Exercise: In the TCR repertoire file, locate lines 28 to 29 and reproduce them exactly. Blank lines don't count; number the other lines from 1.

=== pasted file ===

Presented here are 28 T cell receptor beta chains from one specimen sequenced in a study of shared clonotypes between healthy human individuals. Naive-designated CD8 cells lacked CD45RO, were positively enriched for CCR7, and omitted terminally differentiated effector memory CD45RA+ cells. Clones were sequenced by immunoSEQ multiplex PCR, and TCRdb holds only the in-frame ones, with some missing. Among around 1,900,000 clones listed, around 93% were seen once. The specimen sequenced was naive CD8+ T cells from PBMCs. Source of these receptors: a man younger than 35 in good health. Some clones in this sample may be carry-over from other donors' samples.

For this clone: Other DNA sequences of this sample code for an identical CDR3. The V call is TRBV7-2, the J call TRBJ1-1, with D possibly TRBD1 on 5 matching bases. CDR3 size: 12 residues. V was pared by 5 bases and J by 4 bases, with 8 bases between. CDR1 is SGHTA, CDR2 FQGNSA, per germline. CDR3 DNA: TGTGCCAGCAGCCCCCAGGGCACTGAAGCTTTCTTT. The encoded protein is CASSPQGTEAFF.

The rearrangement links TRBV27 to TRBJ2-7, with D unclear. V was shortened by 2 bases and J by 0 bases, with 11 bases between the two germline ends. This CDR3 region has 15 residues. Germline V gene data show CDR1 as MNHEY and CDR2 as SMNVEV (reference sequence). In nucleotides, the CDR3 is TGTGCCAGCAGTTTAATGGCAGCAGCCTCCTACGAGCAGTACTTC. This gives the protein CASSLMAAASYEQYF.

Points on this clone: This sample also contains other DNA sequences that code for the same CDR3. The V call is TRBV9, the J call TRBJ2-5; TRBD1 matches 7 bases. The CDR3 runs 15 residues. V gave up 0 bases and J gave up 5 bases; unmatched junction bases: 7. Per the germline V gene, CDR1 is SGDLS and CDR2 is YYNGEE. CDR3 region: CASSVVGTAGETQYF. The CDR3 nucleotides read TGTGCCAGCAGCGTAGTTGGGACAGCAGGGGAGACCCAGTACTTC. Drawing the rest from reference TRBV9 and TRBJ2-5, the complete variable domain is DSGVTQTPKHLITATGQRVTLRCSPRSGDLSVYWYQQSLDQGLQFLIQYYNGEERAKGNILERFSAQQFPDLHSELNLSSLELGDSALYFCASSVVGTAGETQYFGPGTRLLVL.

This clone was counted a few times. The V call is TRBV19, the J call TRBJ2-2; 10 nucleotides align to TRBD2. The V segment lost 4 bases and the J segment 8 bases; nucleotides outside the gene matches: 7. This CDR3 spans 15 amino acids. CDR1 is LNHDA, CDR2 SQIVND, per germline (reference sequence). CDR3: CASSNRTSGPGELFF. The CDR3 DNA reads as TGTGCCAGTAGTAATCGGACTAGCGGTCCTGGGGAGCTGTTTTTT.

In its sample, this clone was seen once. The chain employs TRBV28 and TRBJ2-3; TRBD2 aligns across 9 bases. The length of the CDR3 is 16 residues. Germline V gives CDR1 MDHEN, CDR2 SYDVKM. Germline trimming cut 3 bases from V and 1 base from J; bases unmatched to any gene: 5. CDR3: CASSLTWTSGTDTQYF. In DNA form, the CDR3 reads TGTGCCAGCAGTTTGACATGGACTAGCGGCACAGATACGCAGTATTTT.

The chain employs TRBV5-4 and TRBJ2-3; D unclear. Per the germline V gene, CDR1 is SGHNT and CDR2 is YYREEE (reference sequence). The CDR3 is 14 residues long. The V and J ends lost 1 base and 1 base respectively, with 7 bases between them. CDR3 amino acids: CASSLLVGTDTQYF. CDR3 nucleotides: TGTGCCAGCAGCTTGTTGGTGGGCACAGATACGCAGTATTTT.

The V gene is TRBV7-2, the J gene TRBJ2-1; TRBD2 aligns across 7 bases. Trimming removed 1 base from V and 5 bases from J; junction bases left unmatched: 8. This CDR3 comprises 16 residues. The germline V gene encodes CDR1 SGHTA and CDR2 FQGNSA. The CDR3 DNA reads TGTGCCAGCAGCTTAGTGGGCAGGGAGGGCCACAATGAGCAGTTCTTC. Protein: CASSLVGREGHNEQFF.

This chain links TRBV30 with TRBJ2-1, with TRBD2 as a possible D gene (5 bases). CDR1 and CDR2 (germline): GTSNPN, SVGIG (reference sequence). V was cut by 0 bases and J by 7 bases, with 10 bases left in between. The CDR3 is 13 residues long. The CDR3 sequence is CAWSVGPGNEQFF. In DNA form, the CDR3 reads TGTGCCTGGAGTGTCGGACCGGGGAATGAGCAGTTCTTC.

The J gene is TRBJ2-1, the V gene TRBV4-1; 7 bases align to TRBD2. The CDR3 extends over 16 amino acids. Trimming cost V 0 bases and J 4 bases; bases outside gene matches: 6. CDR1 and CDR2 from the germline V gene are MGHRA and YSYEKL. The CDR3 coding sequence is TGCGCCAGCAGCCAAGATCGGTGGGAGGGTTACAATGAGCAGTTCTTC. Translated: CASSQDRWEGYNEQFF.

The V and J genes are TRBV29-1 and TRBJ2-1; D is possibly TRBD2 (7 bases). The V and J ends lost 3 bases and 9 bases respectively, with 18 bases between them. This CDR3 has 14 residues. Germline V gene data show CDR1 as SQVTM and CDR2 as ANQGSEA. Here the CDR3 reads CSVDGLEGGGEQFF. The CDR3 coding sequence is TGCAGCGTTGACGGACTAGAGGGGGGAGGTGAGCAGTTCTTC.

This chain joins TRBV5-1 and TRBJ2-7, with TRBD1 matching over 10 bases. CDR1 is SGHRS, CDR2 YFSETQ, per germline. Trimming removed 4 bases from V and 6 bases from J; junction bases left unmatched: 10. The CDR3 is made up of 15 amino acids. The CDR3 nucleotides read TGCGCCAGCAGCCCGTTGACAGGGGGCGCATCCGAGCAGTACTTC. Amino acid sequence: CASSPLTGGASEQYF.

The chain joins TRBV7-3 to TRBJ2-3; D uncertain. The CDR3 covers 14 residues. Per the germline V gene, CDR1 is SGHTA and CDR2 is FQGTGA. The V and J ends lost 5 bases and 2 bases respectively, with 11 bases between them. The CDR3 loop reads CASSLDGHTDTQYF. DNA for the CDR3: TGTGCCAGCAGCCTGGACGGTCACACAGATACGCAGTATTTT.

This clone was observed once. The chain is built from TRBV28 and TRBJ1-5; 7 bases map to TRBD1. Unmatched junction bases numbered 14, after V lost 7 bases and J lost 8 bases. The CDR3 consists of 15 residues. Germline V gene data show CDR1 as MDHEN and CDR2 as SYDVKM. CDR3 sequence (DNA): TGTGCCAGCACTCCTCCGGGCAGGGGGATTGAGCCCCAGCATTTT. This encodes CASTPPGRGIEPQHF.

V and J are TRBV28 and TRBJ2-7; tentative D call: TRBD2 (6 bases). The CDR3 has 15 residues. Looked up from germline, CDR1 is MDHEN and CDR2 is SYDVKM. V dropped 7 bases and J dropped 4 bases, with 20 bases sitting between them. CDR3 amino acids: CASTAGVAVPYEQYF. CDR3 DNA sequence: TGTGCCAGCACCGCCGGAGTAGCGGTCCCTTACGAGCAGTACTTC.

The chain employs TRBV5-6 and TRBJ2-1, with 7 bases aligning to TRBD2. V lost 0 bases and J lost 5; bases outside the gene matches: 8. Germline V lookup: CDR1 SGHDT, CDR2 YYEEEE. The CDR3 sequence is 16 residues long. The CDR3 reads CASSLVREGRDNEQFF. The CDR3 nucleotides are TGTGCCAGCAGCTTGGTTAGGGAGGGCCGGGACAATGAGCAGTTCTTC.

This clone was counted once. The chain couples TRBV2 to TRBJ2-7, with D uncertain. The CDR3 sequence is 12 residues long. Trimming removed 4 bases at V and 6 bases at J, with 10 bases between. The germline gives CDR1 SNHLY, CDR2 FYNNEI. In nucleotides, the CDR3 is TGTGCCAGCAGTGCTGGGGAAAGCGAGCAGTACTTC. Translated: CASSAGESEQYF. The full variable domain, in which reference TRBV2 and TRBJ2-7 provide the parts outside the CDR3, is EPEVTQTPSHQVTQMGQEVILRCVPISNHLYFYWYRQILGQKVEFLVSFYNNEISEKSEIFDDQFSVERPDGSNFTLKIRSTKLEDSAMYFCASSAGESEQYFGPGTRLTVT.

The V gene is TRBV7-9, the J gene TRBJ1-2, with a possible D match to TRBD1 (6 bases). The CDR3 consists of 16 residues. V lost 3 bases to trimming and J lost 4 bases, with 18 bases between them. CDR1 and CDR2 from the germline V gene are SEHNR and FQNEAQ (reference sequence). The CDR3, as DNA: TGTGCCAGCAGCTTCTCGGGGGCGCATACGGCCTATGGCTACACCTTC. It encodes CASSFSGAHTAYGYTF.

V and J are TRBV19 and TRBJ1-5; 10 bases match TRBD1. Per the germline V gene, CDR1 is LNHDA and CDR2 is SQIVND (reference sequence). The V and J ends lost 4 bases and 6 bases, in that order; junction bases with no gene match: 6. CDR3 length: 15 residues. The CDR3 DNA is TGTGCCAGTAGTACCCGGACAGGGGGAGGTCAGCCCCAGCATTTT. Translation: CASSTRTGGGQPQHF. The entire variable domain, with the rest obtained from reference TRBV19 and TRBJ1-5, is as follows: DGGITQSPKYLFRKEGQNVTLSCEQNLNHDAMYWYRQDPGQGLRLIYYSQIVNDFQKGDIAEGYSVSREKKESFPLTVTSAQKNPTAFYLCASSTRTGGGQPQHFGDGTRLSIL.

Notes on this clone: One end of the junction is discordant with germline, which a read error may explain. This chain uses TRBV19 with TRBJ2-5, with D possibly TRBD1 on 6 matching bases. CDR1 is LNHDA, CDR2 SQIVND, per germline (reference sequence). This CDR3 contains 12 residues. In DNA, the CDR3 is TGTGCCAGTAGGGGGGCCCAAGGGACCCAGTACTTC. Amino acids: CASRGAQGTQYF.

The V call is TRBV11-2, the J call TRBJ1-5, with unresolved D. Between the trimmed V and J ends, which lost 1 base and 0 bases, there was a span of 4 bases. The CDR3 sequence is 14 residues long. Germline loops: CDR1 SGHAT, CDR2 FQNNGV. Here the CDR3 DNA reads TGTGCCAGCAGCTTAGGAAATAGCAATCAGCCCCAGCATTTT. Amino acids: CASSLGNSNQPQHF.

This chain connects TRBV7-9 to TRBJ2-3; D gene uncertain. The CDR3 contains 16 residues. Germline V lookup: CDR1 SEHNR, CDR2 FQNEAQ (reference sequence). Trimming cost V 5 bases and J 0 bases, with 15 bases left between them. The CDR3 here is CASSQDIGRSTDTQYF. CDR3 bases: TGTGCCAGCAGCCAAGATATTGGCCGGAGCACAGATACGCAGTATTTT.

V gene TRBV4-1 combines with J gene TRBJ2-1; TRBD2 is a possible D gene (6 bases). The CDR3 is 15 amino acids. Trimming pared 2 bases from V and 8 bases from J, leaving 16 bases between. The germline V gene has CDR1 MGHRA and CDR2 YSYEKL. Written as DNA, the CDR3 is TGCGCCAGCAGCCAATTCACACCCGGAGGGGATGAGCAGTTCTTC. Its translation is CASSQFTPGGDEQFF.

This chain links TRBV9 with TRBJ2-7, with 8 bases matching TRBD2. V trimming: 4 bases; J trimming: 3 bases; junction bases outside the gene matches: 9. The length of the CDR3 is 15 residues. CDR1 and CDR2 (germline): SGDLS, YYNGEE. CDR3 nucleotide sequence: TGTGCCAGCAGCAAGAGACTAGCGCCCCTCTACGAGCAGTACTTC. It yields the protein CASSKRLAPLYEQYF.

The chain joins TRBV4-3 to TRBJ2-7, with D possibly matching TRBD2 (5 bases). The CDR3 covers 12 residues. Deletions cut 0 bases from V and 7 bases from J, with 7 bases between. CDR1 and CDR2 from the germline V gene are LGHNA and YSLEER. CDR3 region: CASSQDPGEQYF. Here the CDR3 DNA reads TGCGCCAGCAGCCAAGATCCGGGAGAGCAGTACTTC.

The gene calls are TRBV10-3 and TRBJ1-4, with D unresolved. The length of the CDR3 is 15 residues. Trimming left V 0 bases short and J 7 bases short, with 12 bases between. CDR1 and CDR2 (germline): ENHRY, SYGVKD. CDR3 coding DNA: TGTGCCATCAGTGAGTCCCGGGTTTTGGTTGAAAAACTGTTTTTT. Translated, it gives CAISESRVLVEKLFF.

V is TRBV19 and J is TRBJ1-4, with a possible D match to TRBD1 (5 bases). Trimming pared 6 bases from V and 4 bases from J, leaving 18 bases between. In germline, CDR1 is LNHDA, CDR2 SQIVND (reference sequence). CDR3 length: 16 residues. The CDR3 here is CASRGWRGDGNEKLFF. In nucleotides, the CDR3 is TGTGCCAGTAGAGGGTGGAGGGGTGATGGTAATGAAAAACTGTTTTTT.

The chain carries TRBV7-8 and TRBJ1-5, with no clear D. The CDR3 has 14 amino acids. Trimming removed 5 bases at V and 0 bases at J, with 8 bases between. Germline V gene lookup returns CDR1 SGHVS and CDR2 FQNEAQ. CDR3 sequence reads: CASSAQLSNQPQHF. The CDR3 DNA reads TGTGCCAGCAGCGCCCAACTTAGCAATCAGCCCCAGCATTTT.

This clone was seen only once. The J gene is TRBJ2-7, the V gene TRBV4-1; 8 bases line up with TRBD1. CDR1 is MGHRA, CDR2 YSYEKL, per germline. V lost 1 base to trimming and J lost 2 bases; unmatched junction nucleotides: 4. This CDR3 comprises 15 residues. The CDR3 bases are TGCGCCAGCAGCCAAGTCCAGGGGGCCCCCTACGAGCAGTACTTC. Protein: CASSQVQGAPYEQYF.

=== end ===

The chain carries TRBV7-8 and TRBJ1-5, with no clear D. The CDR3 has 14 amino acids. Trimming removed 5 bases at V and 0 bases at J, with 8 bases between. Germline V gene lookup returns CDR1 SGHVS and CDR2 FQNEAQ. CDR3 sequence reads: CASSAQLSNQPQHF. The CDR3 DNA reads TGTGCCAGCAGCGCCCAACTTAGCAATCAGCCCCAGCATTTT.

This clone was seen only once. The J gene is TRBJ2-7, the V gene TRBV4-1; 8 bases line up with TRBD1. CDR1 is MGHRA, CDR2 YSYEKL, per germline. V lost 1 base to trimming and J lost 2 bases; unmatched junction nucleotides: 4. This CDR3 comprises 15 residues. The CDR3 bases are TGCGCCAGCAGCCAAGTCCAGGGGGCCCCCTACGAGCAGTACTTC. Protein: CASSQVQGAPYEQYF.